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Author Of The Month: Charles Harper Webb

Published: April 1, 2015

Brain Camp

Charles Harper Webb, professor, English

Charles Harper Webb’s 11th book of poems, Brain Camp, arrived in March as part of the Pitt Poetry Series from the University of Pittsburgh Press. Like Webb’s other books, Brain Camp explores a wide spectrum of emotions—love to hate, tenderness to brutality—with Webb’s trademark reader-friendly mix of eye-opening imagery, wild imagination, poignant story-telling and humor used for serious purposes. Asked how this book is different from his last, Webb says, “I hope it’s better. I think my work’s improving with age. My age, I mean.” The first poem in the book, “Dedication,” references “those messages of love that braver boys than I would send out over the radio. The poem says some of what I would have said if, way back then, I had known how, and had the guts. Developing as a poet is learning to say what seemed unsayable, before.” A poet needs a strong work ethic to write 11 books, and Webb definitely has one. “As a writer, I’m very disciplined,” he says. “I see writing as a job—one that is fun, and that I’m pleased to work at every day. Except when I’m on a fishing trip. Then I don’t write at all.” Webb finds that his productivity is increased by access to the Internet. “It takes me minutes to do research that would have taken hours in the card catalogue days,” said Webb, a former psychotherapist who sees writing a poem as like working with a patient. “I blurt out a first draft, then explore the draft, teasing out what’s important—what my unconscious has been trying to say.” He added that, “Inspiration comes at odd times. But only if I’m actively working on poetry. Then I start to see the world in terms of poems. Out of nowhere, an idea will flash across my mind. It’s sort of like the way sub-atomic particles flash into existence. But they decay fast. I have to write them down quickly, or they’re gone. Later, I can elaborate.” A member of the English Department since 1984, Webb is glad to have made his career at CSULB. “The English Department has been a great place to create,” he said. “I like my colleagues a lot. My chair, Eileen Klink, has been wonderful to me. I’ve written my best poems during the time that I’ve taught here. I have two goals as a poet—to entertain and to enlighten. I feel an obligation to write poems that speak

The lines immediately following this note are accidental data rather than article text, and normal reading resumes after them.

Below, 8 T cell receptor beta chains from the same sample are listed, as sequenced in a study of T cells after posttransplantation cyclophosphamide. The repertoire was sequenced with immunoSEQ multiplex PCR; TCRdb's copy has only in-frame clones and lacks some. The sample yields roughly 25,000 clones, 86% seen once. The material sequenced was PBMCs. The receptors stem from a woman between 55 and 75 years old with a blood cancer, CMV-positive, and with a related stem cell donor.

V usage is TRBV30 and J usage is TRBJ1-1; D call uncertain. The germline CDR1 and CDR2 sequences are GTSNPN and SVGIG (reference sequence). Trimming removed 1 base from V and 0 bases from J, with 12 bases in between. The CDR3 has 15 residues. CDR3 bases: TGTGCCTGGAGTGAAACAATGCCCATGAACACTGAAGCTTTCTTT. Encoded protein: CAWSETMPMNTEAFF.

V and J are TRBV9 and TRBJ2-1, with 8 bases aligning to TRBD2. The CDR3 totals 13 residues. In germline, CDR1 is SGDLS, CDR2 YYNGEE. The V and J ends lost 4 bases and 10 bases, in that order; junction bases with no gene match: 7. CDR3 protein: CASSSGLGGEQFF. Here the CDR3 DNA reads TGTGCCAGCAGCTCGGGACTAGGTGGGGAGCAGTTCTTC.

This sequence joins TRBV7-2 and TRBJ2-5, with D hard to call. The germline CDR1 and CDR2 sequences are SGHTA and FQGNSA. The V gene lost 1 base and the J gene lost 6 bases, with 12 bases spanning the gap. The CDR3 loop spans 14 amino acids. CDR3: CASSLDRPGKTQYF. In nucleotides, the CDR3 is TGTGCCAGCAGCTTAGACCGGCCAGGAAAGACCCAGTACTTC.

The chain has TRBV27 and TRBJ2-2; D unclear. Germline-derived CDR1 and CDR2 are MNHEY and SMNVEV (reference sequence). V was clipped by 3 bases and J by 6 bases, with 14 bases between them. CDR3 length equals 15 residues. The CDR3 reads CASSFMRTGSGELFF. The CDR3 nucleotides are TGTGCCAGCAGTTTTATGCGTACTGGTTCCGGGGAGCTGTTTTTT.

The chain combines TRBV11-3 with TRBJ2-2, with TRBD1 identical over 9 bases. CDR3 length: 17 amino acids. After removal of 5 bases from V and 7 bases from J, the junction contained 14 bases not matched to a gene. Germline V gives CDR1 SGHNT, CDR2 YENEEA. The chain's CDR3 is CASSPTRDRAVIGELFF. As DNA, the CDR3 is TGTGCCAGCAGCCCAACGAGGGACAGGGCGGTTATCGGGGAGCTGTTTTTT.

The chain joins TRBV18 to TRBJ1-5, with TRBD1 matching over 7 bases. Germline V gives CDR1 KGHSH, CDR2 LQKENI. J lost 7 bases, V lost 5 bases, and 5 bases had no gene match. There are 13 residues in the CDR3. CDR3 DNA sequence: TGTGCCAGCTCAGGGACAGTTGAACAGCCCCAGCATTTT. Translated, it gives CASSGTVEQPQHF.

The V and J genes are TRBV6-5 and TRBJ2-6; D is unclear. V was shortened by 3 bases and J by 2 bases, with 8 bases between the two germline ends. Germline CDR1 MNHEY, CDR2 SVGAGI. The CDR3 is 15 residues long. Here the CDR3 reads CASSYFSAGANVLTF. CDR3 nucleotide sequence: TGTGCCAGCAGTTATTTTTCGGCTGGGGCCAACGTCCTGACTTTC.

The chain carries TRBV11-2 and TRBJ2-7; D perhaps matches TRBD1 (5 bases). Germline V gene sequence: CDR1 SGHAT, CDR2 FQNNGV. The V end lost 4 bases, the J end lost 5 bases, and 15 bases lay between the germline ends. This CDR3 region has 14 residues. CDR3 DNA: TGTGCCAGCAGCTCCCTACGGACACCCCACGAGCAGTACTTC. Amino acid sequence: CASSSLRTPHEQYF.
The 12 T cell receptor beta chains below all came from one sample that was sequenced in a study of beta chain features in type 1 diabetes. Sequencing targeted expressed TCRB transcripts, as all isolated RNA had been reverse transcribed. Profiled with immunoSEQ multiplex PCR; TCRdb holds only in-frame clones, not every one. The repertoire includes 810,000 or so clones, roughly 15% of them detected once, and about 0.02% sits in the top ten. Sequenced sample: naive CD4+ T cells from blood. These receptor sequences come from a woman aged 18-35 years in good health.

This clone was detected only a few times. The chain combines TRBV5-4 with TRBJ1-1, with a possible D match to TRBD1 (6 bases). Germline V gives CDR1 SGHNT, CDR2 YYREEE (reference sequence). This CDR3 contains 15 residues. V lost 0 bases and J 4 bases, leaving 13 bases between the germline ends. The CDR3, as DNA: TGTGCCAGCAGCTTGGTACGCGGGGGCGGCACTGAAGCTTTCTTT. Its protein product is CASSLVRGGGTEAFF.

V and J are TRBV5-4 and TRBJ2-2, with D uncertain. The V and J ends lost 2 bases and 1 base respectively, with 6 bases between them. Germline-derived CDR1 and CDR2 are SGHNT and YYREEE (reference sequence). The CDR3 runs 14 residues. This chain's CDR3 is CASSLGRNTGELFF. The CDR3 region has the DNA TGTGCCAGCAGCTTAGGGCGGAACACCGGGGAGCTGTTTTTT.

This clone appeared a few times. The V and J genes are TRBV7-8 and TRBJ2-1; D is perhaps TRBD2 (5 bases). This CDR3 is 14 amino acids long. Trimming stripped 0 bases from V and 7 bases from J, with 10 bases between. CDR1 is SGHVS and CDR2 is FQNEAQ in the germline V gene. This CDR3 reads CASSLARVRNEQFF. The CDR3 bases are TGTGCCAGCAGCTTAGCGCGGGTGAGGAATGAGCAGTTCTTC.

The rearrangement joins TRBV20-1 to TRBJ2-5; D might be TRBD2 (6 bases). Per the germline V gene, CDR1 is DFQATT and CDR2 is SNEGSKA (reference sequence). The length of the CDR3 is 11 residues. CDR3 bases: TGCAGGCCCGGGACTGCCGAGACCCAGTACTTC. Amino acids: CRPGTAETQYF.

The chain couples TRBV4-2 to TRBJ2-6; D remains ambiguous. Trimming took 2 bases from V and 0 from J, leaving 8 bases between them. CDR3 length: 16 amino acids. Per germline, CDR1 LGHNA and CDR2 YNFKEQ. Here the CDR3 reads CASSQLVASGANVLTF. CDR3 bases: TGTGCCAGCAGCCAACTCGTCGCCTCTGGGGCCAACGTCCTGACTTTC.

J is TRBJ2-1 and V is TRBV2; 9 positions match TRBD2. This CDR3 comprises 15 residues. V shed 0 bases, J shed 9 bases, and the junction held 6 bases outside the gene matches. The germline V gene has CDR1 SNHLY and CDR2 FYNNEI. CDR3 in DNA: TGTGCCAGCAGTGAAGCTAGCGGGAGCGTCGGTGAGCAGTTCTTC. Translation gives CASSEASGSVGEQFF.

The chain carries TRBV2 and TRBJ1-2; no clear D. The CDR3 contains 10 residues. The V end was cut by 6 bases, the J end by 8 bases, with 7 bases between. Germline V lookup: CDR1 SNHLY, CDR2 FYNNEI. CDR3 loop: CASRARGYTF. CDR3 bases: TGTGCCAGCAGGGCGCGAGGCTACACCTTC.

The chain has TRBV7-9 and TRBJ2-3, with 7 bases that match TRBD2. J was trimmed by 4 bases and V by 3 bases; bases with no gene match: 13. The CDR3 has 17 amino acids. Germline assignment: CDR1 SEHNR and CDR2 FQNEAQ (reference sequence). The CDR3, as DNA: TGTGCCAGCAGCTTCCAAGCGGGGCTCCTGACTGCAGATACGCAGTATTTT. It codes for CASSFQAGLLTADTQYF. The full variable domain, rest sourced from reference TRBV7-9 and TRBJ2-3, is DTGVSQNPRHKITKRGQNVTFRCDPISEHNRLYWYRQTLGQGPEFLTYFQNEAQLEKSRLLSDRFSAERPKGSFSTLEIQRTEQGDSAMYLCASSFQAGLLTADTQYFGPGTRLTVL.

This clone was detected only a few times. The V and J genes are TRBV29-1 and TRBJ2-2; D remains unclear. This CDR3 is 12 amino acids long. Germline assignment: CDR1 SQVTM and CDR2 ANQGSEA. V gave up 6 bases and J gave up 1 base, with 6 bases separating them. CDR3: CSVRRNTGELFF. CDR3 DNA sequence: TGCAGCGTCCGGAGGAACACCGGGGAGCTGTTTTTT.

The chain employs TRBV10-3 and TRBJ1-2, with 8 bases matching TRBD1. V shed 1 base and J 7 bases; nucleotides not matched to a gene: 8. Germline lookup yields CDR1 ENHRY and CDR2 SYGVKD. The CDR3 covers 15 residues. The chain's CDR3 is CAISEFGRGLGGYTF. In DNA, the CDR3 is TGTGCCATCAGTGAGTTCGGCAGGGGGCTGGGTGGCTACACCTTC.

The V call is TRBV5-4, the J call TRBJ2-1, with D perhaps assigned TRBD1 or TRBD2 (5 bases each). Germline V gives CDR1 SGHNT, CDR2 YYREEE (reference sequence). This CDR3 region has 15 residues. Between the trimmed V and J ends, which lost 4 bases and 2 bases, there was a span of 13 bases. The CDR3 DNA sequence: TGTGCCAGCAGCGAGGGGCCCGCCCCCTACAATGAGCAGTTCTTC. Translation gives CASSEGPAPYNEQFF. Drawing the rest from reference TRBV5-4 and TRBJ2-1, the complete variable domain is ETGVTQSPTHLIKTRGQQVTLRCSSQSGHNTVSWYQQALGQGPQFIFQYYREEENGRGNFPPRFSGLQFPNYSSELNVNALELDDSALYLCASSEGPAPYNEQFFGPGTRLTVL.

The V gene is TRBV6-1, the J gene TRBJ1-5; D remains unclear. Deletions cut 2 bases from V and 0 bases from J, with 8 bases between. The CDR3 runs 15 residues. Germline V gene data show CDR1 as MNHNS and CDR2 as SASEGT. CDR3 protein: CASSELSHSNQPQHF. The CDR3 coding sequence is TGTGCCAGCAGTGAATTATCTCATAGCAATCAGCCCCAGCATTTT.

Author of the Month-Tyler Dilts

seriously about the human condition. But I want them to be entertaining, too.” Though Webb admits that poetry isn’t everyone’s cup of tea, he hopes the CSULB community will give Brain Camp a try. “Readers are often surprised to find that poems can be fun to read,” he said. “I try, in all my poems, to see the world with new eyes—to freshen it up, and in Ezra Pound’s words, ‘Make it new.’ I want to make even the simplest experiences come alive—and to give my readers a good time.” Webb received the Provost’s Award for Impact Accomplishment in Research, Scholarly or Creative Activity in 2011. He earned his Ph.D. in counseling psychology and his MFA in professional writing from USC, his M.A. from the University of Washington and his bachelor’s degree from Rice University.